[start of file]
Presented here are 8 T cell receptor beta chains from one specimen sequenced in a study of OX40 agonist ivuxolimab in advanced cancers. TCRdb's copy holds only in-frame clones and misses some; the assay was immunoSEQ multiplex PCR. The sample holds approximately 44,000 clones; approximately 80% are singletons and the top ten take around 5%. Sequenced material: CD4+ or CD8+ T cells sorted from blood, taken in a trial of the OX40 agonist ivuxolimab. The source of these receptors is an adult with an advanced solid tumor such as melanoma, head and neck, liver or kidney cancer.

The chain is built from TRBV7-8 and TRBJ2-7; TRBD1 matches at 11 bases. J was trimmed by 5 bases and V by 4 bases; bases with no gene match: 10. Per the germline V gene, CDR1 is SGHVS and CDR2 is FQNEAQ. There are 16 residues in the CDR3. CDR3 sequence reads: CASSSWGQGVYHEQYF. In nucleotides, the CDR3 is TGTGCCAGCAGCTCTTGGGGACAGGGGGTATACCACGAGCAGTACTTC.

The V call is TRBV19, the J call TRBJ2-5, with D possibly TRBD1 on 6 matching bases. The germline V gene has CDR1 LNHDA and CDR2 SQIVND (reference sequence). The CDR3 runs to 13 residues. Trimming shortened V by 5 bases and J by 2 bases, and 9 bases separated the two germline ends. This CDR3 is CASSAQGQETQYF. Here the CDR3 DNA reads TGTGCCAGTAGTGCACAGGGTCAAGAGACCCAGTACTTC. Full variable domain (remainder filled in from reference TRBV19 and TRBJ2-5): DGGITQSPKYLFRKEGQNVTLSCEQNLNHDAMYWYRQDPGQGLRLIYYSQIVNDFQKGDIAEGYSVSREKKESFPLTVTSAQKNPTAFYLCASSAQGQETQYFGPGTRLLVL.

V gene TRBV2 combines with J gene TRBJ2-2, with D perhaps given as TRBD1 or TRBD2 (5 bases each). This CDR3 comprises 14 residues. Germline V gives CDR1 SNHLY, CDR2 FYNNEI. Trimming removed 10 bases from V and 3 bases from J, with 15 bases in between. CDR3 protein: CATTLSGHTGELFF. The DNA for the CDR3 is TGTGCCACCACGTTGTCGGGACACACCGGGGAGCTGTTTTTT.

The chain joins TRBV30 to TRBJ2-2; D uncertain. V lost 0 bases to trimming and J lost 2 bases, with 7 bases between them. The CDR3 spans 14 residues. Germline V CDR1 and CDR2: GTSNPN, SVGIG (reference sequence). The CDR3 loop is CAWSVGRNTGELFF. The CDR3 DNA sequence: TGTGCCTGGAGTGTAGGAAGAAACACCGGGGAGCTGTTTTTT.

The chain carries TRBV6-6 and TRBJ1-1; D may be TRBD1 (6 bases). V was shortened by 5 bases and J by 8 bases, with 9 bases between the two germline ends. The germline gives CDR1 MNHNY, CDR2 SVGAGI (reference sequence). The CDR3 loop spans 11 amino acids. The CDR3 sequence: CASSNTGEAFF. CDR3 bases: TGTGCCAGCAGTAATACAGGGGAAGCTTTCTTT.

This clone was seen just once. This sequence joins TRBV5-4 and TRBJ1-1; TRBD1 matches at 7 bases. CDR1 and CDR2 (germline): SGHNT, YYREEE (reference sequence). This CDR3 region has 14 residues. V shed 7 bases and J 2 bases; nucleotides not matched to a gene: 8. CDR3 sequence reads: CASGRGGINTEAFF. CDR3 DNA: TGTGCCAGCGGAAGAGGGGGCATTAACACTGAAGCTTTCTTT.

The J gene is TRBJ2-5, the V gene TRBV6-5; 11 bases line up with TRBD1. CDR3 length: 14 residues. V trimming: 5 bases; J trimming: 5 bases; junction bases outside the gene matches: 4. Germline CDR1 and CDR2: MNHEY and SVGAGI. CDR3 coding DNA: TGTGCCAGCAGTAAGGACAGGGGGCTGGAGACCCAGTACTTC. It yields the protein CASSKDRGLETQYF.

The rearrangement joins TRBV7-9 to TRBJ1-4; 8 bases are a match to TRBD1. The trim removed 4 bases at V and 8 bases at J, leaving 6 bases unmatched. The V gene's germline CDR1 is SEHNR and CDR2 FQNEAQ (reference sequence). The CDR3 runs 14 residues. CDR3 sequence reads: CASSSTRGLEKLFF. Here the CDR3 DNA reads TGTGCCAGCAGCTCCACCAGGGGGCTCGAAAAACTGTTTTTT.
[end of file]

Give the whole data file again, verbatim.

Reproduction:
Presented here are 8 T cell receptor beta chains from one specimen sequenced in a study of OX40 agonist ivuxolimab in advanced cancers. TCRdb's copy holds only in-frame clones and misses some; the assay was immunoSEQ multiplex PCR. The sample holds approximately 44,000 clones; approximately 80% are singletons and the top ten take around 5%. Sequenced material: CD4+ or CD8+ T cells sorted from blood, taken in a trial of the OX40 agonist ivuxolimab. The source of these receptors is an adult with an advanced solid tumor such as melanoma, head and neck, liver or kidney cancer.

The chain is built from TRBV7-8 and TRBJ2-7; TRBD1 matches at 11 bases. J was trimmed by 5 bases and V by 4 bases; bases with no gene match: 10. Per the germline V gene, CDR1 is SGHVS and CDR2 is FQNEAQ. There are 16 residues in the CDR3. CDR3 sequence reads: CASSSWGQGVYHEQYF. In nucleotides, the CDR3 is TGTGCCAGCAGCTCTTGGGGACAGGGGGTATACCACGAGCAGTACTTC.

The V call is TRBV19, the J call TRBJ2-5, with D possibly TRBD1 on 6 matching bases. The germline V gene has CDR1 LNHDA and CDR2 SQIVND (reference sequence). The CDR3 runs to 13 residues. Trimming shortened V by 5 bases and J by 2 bases, and 9 bases separated the two germline ends. This CDR3 is CASSAQGQETQYF. Here the CDR3 DNA reads TGTGCCAGTAGTGCACAGGGTCAAGAGACCCAGTACTTC. Full variable domain (remainder filled in from reference TRBV19 and TRBJ2-5): DGGITQSPKYLFRKEGQNVTLSCEQNLNHDAMYWYRQDPGQGLRLIYYSQIVNDFQKGDIAEGYSVSREKKESFPLTVTSAQKNPTAFYLCASSAQGQETQYFGPGTRLLVL.

V gene TRBV2 combines with J gene TRBJ2-2, with D perhaps given as TRBD1 or TRBD2 (5 bases each). This CDR3 comprises 14 residues. Germline V gives CDR1 SNHLY, CDR2 FYNNEI. Trimming removed 10 bases from V and 3 bases from J, with 15 bases in between. CDR3 protein: CATTLSGHTGELFF. The DNA for the CDR3 is TGTGCCACCACGTTGTCGGGACACACCGGGGAGCTGTTTTTT.

The chain joins TRBV30 to TRBJ2-2; D uncertain. V lost 0 bases to trimming and J lost 2 bases, with 7 bases between them. The CDR3 spans 14 residues. Germline V CDR1 and CDR2: GTSNPN, SVGIG (reference sequence). The CDR3 loop is CAWSVGRNTGELFF. The CDR3 DNA sequence: TGTGCCTGGAGTGTAGGAAGAAACACCGGGGAGCTGTTTTTT.

The chain carries TRBV6-6 and TRBJ1-1; D may be TRBD1 (6 bases). V was shortened by 5 bases and J by 8 bases, with 9 bases between the two germline ends. The germline gives CDR1 MNHNY, CDR2 SVGAGI (reference sequence). The CDR3 loop spans 11 amino acids. The CDR3 sequence: CASSNTGEAFF. CDR3 bases: TGTGCCAGCAGTAATACAGGGGAAGCTTTCTTT.

This clone was seen just once. This sequence joins TRBV5-4 and TRBJ1-1; TRBD1 matches at 7 bases. CDR1 and CDR2 (germline): SGHNT, YYREEE (reference sequence). This CDR3 region has 14 residues. V shed 7 bases and J 2 bases; nucleotides not matched to a gene: 8. CDR3 sequence reads: CASGRGGINTEAFF. CDR3 DNA: TGTGCCAGCGGAAGAGGGGGCATTAACACTGAAGCTTTCTTT.

The J gene is TRBJ2-5, the V gene TRBV6-5; 11 bases line up with TRBD1. CDR3 length: 14 residues. V trimming: 5 bases; J trimming: 5 bases; junction bases outside the gene matches: 4. Germline CDR1 and CDR2: MNHEY and SVGAGI. CDR3 coding DNA: TGTGCCAGCAGTAAGGACAGGGGGCTGGAGACCCAGTACTTC. It yields the protein CASSKDRGLETQYF.

The rearrangement joins TRBV7-9 to TRBJ1-4; 8 bases are a match to TRBD1. The trim removed 4 bases at V and 8 bases at J, leaving 6 bases unmatched. The V gene's germline CDR1 is SEHNR and CDR2 FQNEAQ (reference sequence). The CDR3 runs 14 residues. CDR3 sequence reads: CASSSTRGLEKLFF. Here the CDR3 DNA reads TGTGCCAGCAGCTCCACCAGGGGGCTCGAAAAACTGTTTTTT.